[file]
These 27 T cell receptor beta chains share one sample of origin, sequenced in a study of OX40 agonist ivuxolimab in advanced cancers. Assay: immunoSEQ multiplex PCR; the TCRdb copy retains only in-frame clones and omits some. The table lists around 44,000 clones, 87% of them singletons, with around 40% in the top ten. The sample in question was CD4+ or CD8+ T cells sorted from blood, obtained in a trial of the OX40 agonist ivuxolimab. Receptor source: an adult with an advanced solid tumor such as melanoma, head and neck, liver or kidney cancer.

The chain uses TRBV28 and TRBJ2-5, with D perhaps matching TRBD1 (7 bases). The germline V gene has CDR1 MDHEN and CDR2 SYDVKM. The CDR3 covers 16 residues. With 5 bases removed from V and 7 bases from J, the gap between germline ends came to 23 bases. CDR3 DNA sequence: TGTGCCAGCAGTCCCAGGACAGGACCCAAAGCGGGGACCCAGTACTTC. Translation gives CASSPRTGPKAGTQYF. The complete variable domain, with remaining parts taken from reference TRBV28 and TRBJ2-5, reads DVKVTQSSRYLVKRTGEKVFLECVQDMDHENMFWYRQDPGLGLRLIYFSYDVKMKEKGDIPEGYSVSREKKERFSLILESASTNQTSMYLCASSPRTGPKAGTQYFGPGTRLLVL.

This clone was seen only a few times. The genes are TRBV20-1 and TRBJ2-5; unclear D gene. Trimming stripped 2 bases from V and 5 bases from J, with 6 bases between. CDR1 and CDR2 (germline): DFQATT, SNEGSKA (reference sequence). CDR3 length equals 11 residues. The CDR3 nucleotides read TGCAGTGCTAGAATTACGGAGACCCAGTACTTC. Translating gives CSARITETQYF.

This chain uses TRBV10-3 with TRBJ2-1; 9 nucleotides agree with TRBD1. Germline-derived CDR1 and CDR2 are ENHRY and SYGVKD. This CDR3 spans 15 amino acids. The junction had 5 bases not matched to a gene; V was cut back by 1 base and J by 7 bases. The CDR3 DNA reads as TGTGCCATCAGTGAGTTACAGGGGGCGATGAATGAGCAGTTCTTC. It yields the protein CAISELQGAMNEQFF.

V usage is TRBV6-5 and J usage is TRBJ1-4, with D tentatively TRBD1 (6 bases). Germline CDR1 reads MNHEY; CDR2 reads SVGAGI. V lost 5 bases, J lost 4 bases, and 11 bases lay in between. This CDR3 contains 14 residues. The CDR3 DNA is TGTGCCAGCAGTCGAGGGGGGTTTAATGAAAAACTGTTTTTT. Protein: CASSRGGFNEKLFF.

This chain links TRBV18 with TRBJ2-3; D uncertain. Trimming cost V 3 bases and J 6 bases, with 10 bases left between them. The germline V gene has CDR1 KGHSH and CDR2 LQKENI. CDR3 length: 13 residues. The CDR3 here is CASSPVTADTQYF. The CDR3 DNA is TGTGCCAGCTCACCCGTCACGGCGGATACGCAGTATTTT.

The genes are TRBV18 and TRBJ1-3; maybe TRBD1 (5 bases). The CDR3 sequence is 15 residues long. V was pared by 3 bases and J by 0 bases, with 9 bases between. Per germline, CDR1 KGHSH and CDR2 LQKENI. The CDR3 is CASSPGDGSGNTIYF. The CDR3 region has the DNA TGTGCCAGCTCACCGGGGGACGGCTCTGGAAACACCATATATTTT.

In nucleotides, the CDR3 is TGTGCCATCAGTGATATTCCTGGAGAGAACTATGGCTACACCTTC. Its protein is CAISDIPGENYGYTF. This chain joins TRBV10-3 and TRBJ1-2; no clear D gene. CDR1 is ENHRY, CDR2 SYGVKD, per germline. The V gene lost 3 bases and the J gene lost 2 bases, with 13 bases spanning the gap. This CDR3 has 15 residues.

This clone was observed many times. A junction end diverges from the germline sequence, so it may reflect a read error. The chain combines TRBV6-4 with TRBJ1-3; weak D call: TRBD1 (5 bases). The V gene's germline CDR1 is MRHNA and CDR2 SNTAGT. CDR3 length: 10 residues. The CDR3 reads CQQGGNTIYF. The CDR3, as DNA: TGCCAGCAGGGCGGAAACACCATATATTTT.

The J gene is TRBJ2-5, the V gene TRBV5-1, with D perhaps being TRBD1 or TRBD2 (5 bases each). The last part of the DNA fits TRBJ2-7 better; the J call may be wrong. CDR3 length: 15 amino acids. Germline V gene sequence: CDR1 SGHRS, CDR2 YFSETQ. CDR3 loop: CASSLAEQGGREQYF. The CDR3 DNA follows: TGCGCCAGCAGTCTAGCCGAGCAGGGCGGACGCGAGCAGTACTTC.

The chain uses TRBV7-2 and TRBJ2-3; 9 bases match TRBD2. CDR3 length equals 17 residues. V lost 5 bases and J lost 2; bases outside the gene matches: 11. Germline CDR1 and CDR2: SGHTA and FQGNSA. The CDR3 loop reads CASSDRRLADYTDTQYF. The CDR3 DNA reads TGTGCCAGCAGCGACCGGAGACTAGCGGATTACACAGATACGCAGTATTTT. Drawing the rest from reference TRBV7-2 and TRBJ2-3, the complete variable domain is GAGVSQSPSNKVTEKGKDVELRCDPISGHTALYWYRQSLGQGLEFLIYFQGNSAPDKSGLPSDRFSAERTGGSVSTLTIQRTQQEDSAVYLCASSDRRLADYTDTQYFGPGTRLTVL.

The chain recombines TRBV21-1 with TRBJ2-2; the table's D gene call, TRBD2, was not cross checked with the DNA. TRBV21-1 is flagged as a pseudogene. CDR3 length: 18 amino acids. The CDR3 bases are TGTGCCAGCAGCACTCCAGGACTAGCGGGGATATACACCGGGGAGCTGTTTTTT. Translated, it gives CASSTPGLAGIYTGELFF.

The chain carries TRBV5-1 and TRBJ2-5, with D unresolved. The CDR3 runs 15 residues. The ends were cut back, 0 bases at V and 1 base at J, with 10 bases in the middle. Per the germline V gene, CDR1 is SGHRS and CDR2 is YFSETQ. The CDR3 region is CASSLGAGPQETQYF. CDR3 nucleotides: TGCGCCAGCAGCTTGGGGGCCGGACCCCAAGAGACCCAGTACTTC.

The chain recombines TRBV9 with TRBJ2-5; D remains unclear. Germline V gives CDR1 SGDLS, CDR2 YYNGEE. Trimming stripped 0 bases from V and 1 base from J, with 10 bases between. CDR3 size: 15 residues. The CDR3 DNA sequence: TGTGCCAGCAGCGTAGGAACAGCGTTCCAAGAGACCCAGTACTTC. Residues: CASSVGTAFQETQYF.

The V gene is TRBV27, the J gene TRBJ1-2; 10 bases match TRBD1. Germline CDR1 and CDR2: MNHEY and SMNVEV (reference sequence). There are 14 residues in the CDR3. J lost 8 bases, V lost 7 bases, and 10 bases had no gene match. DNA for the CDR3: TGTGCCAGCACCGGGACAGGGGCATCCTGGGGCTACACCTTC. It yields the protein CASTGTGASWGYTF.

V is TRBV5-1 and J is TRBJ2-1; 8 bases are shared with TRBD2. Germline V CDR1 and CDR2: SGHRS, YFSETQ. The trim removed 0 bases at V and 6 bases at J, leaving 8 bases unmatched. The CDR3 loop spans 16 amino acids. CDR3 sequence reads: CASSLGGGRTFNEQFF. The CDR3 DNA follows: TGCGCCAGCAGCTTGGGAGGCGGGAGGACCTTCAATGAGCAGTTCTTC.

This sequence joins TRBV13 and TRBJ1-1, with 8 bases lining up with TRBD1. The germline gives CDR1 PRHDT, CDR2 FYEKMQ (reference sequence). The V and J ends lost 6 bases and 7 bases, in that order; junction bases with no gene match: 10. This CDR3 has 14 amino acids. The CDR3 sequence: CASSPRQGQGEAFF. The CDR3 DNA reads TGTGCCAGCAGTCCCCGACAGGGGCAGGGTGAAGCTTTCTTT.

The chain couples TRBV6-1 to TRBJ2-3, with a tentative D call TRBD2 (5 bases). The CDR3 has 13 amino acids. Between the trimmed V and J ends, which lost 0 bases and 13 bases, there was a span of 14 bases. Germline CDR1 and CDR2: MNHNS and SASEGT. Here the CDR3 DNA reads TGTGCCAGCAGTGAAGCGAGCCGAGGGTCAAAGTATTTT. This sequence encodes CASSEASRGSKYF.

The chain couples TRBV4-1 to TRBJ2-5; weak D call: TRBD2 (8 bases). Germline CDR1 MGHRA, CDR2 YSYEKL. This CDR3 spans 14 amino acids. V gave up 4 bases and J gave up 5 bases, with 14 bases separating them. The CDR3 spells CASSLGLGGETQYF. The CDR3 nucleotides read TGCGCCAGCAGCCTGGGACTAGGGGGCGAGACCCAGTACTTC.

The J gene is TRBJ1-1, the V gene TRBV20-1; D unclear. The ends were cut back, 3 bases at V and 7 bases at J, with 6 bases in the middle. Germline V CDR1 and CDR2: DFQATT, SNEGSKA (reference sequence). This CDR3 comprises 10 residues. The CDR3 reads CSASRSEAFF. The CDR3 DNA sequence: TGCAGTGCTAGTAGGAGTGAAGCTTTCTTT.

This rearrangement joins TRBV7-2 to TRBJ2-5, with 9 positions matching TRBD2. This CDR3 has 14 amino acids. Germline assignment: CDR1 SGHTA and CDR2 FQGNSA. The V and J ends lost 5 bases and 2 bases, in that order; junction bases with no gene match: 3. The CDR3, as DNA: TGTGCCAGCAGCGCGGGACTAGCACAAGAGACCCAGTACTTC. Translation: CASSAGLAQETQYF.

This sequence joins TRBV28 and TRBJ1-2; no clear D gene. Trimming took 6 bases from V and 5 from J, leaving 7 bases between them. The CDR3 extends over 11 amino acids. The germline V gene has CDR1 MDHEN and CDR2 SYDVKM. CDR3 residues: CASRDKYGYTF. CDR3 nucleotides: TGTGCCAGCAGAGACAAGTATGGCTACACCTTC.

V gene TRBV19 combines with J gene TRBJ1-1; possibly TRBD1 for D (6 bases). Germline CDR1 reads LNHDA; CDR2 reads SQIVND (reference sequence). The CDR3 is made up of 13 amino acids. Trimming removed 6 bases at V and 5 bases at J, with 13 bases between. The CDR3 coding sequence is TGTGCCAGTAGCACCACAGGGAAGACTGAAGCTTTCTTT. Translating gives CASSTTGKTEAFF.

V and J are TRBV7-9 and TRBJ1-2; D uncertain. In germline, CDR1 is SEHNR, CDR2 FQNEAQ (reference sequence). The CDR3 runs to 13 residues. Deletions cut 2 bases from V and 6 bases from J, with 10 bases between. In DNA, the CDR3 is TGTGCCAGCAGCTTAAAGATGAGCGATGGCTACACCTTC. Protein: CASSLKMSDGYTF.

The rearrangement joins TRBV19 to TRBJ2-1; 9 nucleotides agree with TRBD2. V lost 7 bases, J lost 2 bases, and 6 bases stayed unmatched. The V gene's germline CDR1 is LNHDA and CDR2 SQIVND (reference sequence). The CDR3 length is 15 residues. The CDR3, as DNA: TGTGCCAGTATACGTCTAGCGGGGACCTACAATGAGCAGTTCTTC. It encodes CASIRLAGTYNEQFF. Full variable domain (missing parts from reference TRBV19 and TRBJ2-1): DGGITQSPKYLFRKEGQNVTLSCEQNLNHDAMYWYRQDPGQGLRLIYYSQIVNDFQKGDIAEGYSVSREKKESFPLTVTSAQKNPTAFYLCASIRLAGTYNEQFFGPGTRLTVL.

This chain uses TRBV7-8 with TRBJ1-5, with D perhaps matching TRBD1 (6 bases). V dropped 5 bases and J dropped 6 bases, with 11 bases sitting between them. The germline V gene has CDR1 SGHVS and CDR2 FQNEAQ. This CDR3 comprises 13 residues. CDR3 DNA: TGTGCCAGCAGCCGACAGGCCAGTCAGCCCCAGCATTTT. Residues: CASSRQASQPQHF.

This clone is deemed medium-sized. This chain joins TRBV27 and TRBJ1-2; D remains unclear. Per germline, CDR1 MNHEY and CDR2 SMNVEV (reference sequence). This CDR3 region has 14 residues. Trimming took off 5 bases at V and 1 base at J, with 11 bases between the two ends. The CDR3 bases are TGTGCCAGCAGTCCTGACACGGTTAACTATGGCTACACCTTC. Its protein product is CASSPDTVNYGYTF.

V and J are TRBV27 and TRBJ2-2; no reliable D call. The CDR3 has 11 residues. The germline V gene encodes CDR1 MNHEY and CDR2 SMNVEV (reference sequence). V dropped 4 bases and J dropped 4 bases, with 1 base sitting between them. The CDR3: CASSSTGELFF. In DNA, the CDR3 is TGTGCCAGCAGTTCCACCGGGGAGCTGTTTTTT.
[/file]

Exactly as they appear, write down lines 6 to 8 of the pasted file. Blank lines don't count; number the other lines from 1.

This chain links TRBV18 with TRBJ2-3; D uncertain. Trimming cost V 3 bases and J 6 bases, with 10 bases left between them. The germline V gene has CDR1 KGHSH and CDR2 LQKENI. CDR3 length: 13 residues. The CDR3 here is CASSPVTADTQYF. The CDR3 DNA is TGTGCCAGCTCACCCGTCACGGCGGATACGCAGTATTTT.

The genes are TRBV18 and TRBJ1-3; maybe TRBD1 (5 bases). The CDR3 sequence is 15 residues long. V was pared by 3 bases and J by 0 bases, with 9 bases between. Per germline, CDR1 KGHSH and CDR2 LQKENI. The CDR3 is CASSPGDGSGNTIYF. The CDR3 region has the DNA TGTGCCAGCTCACCGGGGGACGGCTCTGGAAACACCATATATTTT.

In nucleotides, the CDR3 is TGTGCCATCAGTGATATTCCTGGAGAGAACTATGGCTACACCTTC. Its protein is CAISDIPGENYGYTF. This chain joins TRBV10-3 and TRBJ1-2; no clear D gene. CDR1 is ENHRY, CDR2 SYGVKD, per germline. The V gene lost 3 bases and the J gene lost 2 bases, with 13 bases spanning the gap. This CDR3 has 15 residues.